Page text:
Apple’s courage

Posted by kdow on Sep 13, 2016 4:16:04 PM


During Apple’s most recent keynote, which saw the launch of the Apple Watch Series 2, and the iPhone 7, their head of marketing — Phil Schiller — got on stage and justified the new iPhone’s lack of headphone jack. In case you’ve been living under a rock, Apple’s iPhone 7 will not feature the ubiquitous 3.5mm headphone jack that’s been around for decades to carry audio from the playback device to your ears.

Instead of having the 3.5mm socket on the phone, Apple will supply you with earphones that plug into the standard Lightning port on the phone. Yes, the same port you need to charge your phones’ battery with. Which means in most instances you can’t charge your phone while listening to music. And for all of your legacy headphones, you’ll need an adaptor!

Schiller stood on stage with various reasons as to why Apple was going to unceremoniously remove the 3.5mm socket. But one stood out as a source of infinite jest, as well as a source of instant curiosity: courage.

Did a grown man just say that the removal of a hardware feature came down to, in part, engineering courage?!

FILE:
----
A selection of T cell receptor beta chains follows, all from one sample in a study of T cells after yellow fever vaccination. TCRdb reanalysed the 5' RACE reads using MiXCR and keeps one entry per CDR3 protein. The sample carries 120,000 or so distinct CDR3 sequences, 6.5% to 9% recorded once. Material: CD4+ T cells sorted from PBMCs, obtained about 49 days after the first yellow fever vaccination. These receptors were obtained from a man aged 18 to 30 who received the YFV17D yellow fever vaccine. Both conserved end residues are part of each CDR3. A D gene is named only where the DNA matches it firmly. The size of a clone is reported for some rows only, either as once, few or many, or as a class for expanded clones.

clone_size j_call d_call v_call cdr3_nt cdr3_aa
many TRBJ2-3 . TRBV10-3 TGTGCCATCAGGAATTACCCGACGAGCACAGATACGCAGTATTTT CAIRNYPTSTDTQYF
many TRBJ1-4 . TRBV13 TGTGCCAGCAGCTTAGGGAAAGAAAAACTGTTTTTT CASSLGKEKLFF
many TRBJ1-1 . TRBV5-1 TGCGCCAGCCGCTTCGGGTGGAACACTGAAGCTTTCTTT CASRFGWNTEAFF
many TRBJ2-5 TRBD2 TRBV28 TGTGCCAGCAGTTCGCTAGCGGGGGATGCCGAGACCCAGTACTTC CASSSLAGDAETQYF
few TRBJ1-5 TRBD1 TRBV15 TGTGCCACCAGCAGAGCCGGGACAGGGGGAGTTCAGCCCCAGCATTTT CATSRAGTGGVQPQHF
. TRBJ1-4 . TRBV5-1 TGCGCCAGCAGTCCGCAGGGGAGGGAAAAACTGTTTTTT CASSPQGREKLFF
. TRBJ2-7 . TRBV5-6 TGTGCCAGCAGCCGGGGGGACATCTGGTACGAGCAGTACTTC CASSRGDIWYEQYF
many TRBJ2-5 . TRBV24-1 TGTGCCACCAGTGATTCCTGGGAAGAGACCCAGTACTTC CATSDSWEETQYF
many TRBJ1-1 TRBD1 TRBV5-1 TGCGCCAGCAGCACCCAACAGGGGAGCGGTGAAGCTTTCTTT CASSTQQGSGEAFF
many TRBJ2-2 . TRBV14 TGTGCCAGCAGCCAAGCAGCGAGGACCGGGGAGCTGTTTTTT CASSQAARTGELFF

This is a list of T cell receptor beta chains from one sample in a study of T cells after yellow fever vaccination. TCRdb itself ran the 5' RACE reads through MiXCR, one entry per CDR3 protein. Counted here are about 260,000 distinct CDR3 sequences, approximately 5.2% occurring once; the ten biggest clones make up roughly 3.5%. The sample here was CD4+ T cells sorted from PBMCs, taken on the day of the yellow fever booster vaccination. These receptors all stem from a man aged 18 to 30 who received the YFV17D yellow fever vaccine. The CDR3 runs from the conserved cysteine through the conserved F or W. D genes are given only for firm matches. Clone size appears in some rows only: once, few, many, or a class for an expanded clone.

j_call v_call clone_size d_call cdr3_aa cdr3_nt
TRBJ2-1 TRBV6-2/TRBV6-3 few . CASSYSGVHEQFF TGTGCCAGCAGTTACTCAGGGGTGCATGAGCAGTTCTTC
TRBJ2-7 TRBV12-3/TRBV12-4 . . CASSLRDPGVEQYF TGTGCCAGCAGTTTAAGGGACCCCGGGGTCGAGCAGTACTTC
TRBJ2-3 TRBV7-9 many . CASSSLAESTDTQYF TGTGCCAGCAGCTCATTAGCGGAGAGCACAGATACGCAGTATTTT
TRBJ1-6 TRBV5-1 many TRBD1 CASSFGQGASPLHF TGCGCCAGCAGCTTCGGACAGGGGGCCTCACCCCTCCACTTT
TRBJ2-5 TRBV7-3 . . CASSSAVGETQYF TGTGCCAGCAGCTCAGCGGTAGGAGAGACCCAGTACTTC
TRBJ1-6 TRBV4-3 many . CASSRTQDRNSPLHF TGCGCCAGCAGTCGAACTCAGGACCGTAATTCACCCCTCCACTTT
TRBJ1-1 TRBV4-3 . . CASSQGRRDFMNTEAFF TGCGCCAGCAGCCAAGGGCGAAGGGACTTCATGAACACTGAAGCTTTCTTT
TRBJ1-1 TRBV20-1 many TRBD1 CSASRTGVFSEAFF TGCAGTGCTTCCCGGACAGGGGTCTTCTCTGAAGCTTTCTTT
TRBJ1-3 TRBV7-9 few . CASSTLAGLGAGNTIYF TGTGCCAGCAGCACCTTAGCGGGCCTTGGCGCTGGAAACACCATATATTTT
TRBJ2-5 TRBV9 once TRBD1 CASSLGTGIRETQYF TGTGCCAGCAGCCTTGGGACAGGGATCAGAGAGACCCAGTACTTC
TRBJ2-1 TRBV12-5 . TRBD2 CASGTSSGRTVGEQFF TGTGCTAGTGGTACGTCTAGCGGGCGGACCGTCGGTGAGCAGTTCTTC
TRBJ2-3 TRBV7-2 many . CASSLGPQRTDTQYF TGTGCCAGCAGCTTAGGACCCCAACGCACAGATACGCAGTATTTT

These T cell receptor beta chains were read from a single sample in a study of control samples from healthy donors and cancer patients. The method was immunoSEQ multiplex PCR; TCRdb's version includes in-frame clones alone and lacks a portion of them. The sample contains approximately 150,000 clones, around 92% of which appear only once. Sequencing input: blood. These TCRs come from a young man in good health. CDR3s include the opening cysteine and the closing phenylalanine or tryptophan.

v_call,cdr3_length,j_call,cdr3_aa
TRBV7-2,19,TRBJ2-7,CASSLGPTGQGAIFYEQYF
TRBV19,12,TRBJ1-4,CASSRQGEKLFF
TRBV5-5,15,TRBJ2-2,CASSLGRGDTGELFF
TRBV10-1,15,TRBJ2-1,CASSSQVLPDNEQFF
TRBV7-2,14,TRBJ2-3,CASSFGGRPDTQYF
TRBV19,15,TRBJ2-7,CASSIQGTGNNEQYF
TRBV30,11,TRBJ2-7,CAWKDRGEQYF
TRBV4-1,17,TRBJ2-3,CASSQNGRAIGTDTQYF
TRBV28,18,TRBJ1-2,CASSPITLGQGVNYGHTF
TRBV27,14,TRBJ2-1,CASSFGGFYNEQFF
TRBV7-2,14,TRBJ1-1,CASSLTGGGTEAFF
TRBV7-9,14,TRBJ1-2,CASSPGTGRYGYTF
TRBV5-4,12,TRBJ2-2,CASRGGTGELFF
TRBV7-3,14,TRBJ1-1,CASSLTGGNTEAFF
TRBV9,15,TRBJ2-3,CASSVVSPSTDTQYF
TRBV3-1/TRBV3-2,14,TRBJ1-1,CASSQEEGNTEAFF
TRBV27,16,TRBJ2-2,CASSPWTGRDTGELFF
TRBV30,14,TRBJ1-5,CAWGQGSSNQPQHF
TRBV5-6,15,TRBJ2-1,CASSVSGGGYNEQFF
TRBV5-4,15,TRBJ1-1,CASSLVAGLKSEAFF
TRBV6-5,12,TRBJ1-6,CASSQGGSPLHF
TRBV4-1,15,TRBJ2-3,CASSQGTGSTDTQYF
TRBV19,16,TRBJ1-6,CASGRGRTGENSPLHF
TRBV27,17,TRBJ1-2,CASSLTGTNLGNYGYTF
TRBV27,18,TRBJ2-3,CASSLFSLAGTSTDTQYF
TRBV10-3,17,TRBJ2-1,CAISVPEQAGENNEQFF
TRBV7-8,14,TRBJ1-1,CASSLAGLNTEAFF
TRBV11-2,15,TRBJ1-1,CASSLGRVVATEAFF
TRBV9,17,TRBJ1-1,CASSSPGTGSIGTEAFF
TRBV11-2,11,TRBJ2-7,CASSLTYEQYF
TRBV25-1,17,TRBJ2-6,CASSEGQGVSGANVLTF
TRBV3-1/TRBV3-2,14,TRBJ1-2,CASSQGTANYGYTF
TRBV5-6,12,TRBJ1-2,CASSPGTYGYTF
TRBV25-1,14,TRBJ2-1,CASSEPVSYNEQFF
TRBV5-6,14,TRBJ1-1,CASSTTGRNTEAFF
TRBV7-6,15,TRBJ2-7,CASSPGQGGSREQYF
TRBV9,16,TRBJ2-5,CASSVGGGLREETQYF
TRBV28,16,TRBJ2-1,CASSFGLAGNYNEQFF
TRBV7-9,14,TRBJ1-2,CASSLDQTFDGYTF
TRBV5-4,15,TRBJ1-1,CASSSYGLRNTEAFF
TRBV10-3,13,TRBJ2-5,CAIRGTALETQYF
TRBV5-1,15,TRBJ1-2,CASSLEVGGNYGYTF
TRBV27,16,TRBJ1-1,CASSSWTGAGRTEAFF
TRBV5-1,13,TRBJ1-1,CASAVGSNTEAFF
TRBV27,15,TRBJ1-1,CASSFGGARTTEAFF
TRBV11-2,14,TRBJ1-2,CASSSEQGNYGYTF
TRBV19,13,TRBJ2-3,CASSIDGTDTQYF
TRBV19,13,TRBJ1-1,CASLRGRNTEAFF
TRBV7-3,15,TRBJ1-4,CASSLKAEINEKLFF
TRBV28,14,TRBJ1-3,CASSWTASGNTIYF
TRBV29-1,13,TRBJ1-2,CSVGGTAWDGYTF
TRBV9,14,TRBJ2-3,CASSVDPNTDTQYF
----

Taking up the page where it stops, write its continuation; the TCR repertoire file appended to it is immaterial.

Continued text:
Dig a little into this: Apple is removing something that will almost universally annoy people. Even people like me, who value high fidelity audio and an accurate playing of music, will be inconvenienced by the removal of the headphone jack. At night, when I go to sleep, I tend to listen to podcasts while my phone is charging. I can’t do that anymore, unless I fork out for wireless earphones. So despite my love of high fidelity audio, I lose out by Apple’s decision.


Sure, I get a better battery life, haptic engine for force feedback on the hardware and a slew of other things that otherwise might not physically fit into the phone if there was a 3.5mm hole in it. But I’m still inconvenienced.

The ecosystem around wireless headphones is burgeoning at best. I have wireless, noise cancelling B&O headphones that I use for air travel. But I almost always use the cable, because the fidelity on wireless isn’t as strong.

And that’s sort-of the crux of the courage taken by Apple to remove the jack. Nearly everyone will be inconvenienced by this. And certainly a lot of people will be angered by it. And some of that anger will hit Apple in the pocket as they flock to Android phones, or even hold off on buying a new phone until the headphone situation works itself out. That’s where the courage lies.

It’s Apple’s commitment to making tectonic shifts in any industry that needs a kick in the behind that entitles them to having courage. It takes big cajones to shift an industry standard and create upheaval in your customer base.

For more information on this change and some good insight, check this blog post from Wooji.